Powder Blast raises money for avalanche center

By Tyler Allen Explore Big Sky Senior Editor
BOZEMAN – Since its founding in 1992, the Friends of the Gallatin National Forest Avalanche Center has donated more than $350,000 to southwest Montana’s avalanche forecasting center. On Oct. 24, the Powder Blast – the nonprofit’s biggest fundraiser of the year – returns to Bozeman’s Emerson Cultural Center.

The 16th annual event includes a silent auction, raffle, a catered dinner by Bountiful Table, draft beers from Big Sky’s Lone Peak Brewery, wine from Montana Ale Works and music by Holler N’ Pine. While it will resemble Powder Blasts from years past, the silent auction this year will include more items to bid on and a greater variety of big-ticket items like ski trips, according to GNFAC Director Doug Chabot.

“We have a formula that works,” said Chabot, who is beginning his 15th year as the GNFAC’s director.

Last year’s event raised nearly $30,000, money that played a crucial role for avalanche education in the region, according to Chabot. Last season the Friends and the GNFAC collectively taught 91 classes with 4,328 participants, and money raised at the Emerson will help expand that program.

“We’re going to be targeting high school [students] harder this year,” Chabot said. “We’re also working with Bridger [Bowl ski area] dealing with issues on sidecountry, through education programs, signage, and some avalanche beacon rescue workshops.”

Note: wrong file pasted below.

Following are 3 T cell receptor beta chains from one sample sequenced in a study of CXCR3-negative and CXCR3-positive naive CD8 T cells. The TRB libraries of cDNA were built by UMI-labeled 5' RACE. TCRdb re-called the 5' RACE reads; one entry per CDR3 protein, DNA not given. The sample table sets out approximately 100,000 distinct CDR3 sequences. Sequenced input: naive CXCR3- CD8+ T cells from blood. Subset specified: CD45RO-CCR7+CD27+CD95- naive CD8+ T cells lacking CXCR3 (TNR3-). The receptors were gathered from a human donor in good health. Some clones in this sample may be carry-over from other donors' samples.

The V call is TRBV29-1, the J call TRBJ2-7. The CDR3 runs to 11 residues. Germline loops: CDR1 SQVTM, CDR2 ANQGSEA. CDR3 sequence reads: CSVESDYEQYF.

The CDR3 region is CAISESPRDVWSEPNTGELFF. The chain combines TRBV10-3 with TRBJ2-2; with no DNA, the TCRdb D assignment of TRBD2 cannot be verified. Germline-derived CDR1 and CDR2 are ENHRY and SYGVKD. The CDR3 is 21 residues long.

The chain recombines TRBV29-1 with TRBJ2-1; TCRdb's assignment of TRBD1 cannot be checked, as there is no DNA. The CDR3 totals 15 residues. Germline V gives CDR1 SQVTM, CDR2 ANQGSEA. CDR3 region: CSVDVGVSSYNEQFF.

The Powder Blast will also help fund the popular “Intro to Avalanches with Field Course” held at Montana State University and Bridger Bowl. The classes include two evening sessions at the university and a daylong field course at the ski area for $30, a price that wouldn’t be possible without the Friends’ support, according to Chabot.

The Gallatin National Forest provides 57 percent of the center’s operating budget and the Friends provides more than half of the remaining 43 percent. In addition to education, money raised by the Friends is spent on four weather stations in the region – which cost $5,000 a year to operate – as well as support for the GNFAC website. The funding also provides safety gear for the forecasters and covers the expenses to operate and maintain their snowmobiles all season.

Last winter was particularly challenging for the GNFAC, with heavy snowfall in the Northern Rockies and two persistent weak layers that formed in the snowpack – one at ground level during a December cold snap and another that formed in January. Throughout the advisory area – including the mountains around West Yellowstone, Big Sky, Bozeman and Cooke City – there were 80 avalanche incidents last season, with 33 people caught in slides, five full burials and two fatalities.

“We never had an extended period of low danger [last winter],” Chabot said. “We really had to be on our toes.”

The center plans to launch an iPhone app this season and the weather station pages on its website will have more charts and graphs, so its easier for people to read the data. With early snow events coating the high peaks of southwest Montana since August, the Powder Blast is a timely opportunity to celebrate the GNFAC’s coming season.

The 16th annual Powder Blast starts at 6:30 p.m. on Oct. 24 in the Emerson’s Crawford Ballroom. Visit mtavalanche.com for tickets and more information.